Philippa Luscombe, partner in the Penningtons Manches personal injury team, looks at the process of police investigation and prosecution following a serious road accident resulting in serious injury or death.
Investigating a road traffic accident
Police attendance at a road traffic collision (RTC) is required in the following circumstances:
- any person is injured or killed;
- there is a suggestion that a driver has been under the influence of drink or drugs;
- the road is obstructed; or
- there are any allegations or offences.
The initial point of contact when there is an RTC is likely to be the control room. While dispatching officers and emergency services, the actions of the control room will also be the focus of the initial stages of any investigation. Control room staff should attempt to record such information as:
- dangers at the scene
- name, home address and telephone number of the informant
- first account of the informant
- location of the scene and possible entry and egress points
- vehicle identification
- details of other people present at the scene
- first description of suspect(s).
Officers arriving at the scene of the RTC have primary duties above those of the investigation such as preserving life and treating injury, preventing further collisions, setting up traffic control. Their duties also include securing the scene for investigation (if needed).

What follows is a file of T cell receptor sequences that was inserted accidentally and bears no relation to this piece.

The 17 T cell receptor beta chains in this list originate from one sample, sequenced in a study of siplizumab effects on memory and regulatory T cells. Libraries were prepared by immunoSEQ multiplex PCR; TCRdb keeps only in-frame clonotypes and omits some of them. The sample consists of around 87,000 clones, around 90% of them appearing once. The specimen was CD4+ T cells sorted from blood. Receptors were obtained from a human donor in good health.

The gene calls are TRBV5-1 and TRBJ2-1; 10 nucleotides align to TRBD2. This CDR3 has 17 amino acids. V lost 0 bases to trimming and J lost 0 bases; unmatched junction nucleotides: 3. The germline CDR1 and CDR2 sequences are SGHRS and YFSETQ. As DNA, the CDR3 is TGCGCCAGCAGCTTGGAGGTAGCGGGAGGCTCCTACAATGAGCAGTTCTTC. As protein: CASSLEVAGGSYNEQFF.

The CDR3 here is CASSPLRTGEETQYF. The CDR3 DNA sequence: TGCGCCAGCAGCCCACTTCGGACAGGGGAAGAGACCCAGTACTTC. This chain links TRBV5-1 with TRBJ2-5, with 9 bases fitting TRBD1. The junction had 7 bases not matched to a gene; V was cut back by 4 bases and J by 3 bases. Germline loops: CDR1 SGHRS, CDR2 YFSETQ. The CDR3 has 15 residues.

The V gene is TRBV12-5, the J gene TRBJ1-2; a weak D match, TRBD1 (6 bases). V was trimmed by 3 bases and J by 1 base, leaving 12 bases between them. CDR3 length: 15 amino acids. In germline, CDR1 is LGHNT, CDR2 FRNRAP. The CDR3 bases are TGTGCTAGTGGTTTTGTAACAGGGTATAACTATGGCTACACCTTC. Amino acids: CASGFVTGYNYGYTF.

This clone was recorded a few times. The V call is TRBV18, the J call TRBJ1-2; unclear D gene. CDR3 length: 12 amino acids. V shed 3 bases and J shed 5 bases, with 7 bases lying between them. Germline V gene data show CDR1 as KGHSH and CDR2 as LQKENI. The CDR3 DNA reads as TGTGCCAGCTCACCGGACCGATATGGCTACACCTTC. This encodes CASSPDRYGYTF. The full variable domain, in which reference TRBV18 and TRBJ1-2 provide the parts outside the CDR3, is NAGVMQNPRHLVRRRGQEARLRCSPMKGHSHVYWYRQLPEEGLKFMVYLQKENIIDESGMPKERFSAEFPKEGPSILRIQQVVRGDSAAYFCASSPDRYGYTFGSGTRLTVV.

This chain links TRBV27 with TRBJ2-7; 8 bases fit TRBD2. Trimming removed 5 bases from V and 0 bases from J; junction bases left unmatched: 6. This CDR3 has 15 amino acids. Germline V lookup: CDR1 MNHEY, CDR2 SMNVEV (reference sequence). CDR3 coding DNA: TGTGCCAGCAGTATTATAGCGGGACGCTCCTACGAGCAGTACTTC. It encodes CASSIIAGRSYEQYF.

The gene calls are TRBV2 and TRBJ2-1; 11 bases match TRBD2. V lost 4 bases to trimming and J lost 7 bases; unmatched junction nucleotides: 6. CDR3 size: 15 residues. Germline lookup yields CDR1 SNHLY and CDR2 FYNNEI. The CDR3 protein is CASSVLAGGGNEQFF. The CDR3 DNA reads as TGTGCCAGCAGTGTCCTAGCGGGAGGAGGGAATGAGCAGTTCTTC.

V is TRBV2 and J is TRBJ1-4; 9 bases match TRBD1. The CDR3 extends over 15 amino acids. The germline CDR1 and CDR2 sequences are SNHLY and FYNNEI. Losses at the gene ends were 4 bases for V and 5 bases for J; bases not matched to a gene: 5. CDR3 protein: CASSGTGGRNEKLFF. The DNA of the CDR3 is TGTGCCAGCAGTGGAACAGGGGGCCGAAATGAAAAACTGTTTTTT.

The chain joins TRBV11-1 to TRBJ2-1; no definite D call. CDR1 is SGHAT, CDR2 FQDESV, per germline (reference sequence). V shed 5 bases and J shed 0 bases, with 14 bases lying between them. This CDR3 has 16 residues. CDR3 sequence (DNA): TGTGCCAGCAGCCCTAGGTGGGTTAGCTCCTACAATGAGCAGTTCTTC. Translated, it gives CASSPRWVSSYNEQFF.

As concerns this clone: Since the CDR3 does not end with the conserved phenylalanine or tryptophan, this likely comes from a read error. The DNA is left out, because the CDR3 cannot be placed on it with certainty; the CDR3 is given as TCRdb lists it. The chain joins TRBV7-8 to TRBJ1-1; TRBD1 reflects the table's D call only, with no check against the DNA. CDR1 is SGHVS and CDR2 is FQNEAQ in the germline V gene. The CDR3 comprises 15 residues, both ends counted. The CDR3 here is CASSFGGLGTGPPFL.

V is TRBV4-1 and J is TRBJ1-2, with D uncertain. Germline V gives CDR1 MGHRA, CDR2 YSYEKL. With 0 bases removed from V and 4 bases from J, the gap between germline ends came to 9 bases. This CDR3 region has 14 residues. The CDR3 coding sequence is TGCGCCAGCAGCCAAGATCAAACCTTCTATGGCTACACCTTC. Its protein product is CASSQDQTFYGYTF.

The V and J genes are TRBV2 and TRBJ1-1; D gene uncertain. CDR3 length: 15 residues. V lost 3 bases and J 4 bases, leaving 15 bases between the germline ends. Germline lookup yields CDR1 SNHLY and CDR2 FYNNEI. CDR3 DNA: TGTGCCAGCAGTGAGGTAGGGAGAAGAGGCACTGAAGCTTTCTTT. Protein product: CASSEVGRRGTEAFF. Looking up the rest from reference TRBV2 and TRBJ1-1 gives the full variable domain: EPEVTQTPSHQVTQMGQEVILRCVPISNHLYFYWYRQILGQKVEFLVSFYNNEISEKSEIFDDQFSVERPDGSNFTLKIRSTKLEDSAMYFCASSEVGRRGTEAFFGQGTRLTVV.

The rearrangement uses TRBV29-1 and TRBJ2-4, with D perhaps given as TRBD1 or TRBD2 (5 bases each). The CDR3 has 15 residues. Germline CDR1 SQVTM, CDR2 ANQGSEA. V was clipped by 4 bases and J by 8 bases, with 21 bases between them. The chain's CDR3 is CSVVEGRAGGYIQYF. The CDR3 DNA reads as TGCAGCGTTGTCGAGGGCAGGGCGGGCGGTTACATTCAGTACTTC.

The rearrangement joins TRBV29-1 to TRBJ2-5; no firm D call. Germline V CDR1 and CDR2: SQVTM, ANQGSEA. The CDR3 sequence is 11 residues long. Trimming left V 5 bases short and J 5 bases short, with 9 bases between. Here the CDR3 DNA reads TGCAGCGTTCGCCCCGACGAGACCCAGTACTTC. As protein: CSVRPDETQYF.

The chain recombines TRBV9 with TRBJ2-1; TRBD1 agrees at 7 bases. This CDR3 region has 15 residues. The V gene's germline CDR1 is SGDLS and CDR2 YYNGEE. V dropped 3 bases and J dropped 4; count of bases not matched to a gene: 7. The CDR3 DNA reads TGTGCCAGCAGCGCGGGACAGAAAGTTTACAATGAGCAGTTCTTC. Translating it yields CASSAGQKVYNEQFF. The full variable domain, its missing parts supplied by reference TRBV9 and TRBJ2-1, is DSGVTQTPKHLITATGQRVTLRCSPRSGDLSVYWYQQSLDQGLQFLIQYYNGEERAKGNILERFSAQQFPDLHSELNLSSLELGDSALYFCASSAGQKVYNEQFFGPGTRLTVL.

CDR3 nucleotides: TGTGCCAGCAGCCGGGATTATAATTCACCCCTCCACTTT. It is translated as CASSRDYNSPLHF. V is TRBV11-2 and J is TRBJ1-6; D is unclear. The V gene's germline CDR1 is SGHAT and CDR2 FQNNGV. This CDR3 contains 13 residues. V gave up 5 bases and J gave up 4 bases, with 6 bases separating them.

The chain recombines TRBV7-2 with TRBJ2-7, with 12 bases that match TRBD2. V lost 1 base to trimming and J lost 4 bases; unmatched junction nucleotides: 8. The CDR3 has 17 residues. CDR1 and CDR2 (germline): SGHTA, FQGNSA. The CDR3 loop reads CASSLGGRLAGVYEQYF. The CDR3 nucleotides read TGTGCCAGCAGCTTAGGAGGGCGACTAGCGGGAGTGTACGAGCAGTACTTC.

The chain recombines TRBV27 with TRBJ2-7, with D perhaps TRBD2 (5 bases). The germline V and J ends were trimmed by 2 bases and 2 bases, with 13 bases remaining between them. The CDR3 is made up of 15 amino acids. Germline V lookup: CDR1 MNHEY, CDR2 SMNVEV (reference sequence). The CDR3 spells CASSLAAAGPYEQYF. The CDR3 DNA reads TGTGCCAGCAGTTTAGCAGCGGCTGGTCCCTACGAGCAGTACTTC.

The level of investigation carried out will be determined by the circumstances and the level of injury. When a person is killed or seriously injured there will always be an investigation. There is also likely to be an investigation if there are aggravating circumstances such as driving while intoxicated or suspicion of an offence.
Where a collision has led to a death or life-changing injury, a Road Policing Senior Investigating Officer (RP SIO) will be assigned. A constabulary may have a specific Serious Collision Investigation Unit (SCIU) with its own specialist officers.
Although the RP SIO is responsible for all of the decisions made during the investigation, they will manage a team to carry out the investigation. The team will include:
- Collision investigator(s) and/or vehicle examiner(s);
- Family liaison officer(s) who will remain in touch with the family of anyone seriously injured and killed and advise them of the ongoing investigation
- Investigating officer(s).
The investigation itself will involve:
- implementing an investigative strategy:
- allocating resources
- taking investigative action
- pursuing lines of enquiry
- briefing and debriefing the team.
- gathering forensic and witness evidence
- recording the scene
- developing and testing hypotheses
- identifying parties, witnesses and other data sources
- identifying materials that may need to be seized later
- interviewing and managing suspects.
An injured person and/ or their family may be interviewed as part of this process of investigation. However, the police will not interview anyone who is not physically or mentally fit to be interviewed. If Family Liaison are involved then they will often provide general updates on the progress of the investigation but cannot advise on the details of the evidence being obtained.